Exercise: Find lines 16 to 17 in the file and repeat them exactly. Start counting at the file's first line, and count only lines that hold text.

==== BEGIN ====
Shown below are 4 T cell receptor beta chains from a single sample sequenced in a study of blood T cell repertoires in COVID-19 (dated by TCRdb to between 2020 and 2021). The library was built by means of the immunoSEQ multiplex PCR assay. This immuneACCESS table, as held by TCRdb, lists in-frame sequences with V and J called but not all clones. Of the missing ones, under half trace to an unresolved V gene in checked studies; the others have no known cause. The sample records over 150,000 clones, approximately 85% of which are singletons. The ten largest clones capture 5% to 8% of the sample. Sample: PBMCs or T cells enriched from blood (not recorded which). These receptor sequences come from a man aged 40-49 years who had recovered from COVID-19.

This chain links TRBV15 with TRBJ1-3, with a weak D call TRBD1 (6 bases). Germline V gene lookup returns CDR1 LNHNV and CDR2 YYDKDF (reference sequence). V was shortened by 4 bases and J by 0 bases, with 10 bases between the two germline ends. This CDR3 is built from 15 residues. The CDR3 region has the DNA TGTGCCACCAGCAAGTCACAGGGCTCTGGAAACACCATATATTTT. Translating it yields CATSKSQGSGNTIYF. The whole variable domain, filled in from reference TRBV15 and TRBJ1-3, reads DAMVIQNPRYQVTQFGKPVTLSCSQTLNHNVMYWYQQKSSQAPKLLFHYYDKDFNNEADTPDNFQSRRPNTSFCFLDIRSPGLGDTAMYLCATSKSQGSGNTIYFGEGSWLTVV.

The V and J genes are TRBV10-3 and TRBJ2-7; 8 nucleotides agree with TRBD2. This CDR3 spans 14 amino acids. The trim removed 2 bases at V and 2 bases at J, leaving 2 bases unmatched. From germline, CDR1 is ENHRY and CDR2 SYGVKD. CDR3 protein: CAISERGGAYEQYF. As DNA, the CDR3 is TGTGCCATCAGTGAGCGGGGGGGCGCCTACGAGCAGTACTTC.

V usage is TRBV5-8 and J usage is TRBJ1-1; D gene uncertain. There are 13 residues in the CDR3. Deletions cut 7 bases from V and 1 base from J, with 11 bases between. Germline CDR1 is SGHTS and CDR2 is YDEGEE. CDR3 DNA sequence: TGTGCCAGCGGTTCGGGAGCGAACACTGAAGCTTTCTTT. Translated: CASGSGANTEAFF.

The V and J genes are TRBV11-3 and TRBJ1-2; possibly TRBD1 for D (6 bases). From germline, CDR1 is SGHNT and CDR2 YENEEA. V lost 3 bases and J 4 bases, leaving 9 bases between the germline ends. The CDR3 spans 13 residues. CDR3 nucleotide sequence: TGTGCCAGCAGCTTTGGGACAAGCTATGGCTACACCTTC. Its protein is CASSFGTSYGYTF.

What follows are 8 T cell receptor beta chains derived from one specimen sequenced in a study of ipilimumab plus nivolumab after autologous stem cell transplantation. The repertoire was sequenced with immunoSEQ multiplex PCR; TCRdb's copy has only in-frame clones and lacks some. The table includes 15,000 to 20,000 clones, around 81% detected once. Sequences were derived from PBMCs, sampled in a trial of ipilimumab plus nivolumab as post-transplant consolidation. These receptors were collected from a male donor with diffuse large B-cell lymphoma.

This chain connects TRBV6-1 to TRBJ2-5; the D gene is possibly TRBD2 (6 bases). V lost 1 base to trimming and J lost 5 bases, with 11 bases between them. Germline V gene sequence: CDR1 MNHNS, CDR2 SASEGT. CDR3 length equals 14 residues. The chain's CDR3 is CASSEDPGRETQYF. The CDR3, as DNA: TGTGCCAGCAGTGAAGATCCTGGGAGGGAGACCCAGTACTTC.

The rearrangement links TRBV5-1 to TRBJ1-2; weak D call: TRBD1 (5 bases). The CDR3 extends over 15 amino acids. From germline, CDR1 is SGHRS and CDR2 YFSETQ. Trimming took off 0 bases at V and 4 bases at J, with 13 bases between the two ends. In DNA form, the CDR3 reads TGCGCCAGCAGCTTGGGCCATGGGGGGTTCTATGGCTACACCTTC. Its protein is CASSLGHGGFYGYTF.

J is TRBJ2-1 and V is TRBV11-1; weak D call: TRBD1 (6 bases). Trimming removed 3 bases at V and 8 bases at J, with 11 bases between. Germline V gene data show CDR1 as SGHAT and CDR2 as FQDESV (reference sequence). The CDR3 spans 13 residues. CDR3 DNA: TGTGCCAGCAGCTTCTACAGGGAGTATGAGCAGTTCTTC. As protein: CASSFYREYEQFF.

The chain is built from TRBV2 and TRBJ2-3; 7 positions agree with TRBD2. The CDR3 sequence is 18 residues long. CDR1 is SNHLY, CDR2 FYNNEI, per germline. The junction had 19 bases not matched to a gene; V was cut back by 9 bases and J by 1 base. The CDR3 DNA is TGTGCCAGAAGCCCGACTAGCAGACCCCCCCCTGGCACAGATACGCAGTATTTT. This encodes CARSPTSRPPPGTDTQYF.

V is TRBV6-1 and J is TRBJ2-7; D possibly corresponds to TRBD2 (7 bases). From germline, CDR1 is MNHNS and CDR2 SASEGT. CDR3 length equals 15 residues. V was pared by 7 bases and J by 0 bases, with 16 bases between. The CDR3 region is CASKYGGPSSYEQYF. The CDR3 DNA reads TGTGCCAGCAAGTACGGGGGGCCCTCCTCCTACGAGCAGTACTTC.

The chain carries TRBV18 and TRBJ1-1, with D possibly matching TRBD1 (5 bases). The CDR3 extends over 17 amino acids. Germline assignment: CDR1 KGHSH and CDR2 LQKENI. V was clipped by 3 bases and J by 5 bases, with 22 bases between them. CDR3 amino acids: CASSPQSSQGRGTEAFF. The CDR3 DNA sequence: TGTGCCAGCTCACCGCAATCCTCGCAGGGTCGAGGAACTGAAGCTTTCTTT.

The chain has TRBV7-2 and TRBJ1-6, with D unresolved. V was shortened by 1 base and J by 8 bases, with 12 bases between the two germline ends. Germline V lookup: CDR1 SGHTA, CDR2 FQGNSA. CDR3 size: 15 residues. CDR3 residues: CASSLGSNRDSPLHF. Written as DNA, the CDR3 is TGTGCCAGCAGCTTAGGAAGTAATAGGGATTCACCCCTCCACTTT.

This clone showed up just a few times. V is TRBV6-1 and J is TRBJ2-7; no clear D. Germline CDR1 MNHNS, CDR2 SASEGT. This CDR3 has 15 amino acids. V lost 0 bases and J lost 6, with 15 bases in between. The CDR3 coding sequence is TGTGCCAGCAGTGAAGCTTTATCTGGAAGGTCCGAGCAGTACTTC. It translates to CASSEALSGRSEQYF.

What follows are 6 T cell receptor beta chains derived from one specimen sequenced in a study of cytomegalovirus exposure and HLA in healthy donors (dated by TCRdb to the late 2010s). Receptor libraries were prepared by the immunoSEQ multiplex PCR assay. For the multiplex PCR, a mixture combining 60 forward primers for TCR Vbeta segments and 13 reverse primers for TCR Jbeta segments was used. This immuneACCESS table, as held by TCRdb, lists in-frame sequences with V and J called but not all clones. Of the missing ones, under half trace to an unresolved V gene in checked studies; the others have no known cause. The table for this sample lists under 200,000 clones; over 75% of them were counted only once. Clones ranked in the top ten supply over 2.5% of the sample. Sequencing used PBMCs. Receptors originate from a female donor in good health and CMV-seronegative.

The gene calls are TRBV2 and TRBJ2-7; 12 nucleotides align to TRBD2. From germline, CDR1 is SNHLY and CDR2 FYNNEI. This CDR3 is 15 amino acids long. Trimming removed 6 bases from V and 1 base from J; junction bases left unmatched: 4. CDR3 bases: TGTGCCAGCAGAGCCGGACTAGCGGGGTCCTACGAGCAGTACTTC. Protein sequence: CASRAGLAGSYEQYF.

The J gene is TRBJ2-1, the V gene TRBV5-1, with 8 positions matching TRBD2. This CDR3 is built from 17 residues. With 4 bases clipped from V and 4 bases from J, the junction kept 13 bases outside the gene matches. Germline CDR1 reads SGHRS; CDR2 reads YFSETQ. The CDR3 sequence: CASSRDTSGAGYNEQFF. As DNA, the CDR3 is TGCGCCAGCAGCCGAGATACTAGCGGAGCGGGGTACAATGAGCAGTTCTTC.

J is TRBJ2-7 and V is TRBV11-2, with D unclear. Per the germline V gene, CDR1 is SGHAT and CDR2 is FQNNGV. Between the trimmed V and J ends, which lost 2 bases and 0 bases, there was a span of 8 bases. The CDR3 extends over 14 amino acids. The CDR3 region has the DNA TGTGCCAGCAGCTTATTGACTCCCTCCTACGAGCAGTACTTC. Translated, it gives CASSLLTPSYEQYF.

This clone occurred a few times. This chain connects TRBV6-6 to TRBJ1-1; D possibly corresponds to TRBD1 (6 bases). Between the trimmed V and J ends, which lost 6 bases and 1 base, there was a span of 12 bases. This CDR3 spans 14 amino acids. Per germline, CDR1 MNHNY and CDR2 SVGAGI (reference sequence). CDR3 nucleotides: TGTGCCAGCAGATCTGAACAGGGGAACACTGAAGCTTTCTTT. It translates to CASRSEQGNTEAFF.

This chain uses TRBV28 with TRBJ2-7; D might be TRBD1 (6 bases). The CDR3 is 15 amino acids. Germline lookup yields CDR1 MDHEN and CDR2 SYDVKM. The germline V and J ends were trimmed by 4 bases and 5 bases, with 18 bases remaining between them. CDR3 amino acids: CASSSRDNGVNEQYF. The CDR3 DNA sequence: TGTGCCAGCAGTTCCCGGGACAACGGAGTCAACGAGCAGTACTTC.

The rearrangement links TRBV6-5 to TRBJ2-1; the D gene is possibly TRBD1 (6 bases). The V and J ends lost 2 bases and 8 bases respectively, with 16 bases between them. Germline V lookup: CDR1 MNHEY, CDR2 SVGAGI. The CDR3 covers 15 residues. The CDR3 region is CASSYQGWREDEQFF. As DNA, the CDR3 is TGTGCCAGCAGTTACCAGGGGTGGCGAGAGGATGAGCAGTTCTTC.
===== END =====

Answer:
The gene calls are TRBV2 and TRBJ2-7; 12 nucleotides align to TRBD2. From germline, CDR1 is SNHLY and CDR2 FYNNEI. This CDR3 is 15 amino acids long. Trimming removed 6 bases from V and 1 base from J; junction bases left unmatched: 4. CDR3 bases: TGTGCCAGCAGAGCCGGACTAGCGGGGTCCTACGAGCAGTACTTC. Protein sequence: CASRAGLAGSYEQYF.

The J gene is TRBJ2-1, the V gene TRBV5-1, with 8 positions matching TRBD2. This CDR3 is built from 17 residues. With 4 bases clipped from V and 4 bases from J, the junction kept 13 bases outside the gene matches. Germline CDR1 reads SGHRS; CDR2 reads YFSETQ. The CDR3 sequence: CASSRDTSGAGYNEQFF. As DNA, the CDR3 is TGCGCCAGCAGCCGAGATACTAGCGGAGCGGGGTACAATGAGCAGTTCTTC.